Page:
Hundreds of demonstrators marched through central Phnom Penh yesterday morning calling for a controversial refugee resettlement deal between Australia and Cambodia to be scrapped.
While the protesters echoed human rights concerns that have been repeatedly made about the scheme, an undercurrent of xenophobia was also present.
After calling on the US Embassy, the Council of Ministers, the EU delegation and the National Assembly bearing petitions, the diverse group of monks, students, land rights activists and NGO workers eventually set up camp in front of the Australian Embassy.
Impassioned speeches continued there well into the afternoon.
Protest organiser Mao Pises, head of the Federation of Cambodian Intellectuals and Students, which counts 2,000 members, said that in addition to concerns about the refugees’ welfare, young people feared that they would take jobs.
“There are many Cambodian youth who graduate and they cannot find a job. They have to migrate to work in Thailand, Malaysia, Taiwan, Korea … So too many thousands of people migrate to find work outside, so how can they accommodate those refugees and find work for them?” he said.
“We feel that when [the refugees] come to Cambodia they will just compete and get the jobs which are very rare for Cambodian people already.”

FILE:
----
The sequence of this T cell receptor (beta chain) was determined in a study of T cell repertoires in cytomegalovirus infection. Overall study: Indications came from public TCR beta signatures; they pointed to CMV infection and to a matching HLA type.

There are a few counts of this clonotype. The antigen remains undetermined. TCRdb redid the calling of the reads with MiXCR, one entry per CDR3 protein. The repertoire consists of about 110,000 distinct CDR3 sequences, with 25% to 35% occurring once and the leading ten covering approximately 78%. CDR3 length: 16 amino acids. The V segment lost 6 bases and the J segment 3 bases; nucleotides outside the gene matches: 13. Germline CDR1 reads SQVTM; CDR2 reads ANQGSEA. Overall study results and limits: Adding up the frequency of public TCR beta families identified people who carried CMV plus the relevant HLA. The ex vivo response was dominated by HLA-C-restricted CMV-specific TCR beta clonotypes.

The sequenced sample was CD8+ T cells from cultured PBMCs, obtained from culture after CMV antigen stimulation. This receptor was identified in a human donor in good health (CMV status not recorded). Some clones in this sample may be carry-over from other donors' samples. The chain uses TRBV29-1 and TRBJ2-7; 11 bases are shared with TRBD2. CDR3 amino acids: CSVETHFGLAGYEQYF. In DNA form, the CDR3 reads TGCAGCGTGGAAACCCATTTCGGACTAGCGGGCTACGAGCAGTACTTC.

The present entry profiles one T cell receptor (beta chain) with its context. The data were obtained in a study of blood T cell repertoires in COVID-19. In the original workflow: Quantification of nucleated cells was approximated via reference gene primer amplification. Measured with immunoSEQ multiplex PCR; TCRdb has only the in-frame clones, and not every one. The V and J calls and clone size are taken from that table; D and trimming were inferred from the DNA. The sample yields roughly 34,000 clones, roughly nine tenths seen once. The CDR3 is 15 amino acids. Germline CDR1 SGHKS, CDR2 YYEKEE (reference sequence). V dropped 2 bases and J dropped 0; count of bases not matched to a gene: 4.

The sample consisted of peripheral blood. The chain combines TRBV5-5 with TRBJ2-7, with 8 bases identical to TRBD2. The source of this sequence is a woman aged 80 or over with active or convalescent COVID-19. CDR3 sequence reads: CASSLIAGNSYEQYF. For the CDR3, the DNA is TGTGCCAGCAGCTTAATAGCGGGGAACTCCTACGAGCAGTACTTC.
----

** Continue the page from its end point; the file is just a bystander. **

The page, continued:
A 31-year-old who said his name was “Tommy Angkor” ran shirtless around the protest clutching fake $100 bills representing the $35 million in extra aid that Australia is paying Cambodia as part of the arrangement. “No refugees” was scrawled on his back in red ink.
He also clutched a sign at one point that said “Cambodians are not aborigines”, but did not explain what he meant by this when asked by reporters.
“We don’t know who they are. They could be terrorists, they could cause many crimes, even if there are not many of them,” he said of the refugees.
The protest was supported by some refugee rights groups in Australia, which co-signed a statement “in solidarity with Cambodian civil society organisations”.
Their backing was evident in some of the signs carried by Cambodian marchers.
“Cambodia is not Terra Nullius,” one sign said, referencing a legal term meaning “land that belongs to no-one” that was used during European settlement in Australia.
The two women holding it gave blank stares when asked who wrote it.
Cambodian officials will soon depart to Nauru to enlist refugees who want to take part in the “voluntary” scheme. The government has indicated it will take far less than the 1,000 refugees initially expected of the deal, but many on Nauru have said they will not choose to come here.
The Ministry of Interior could not be reached yesterday and the Australian Embassy did not respond to a request for comment.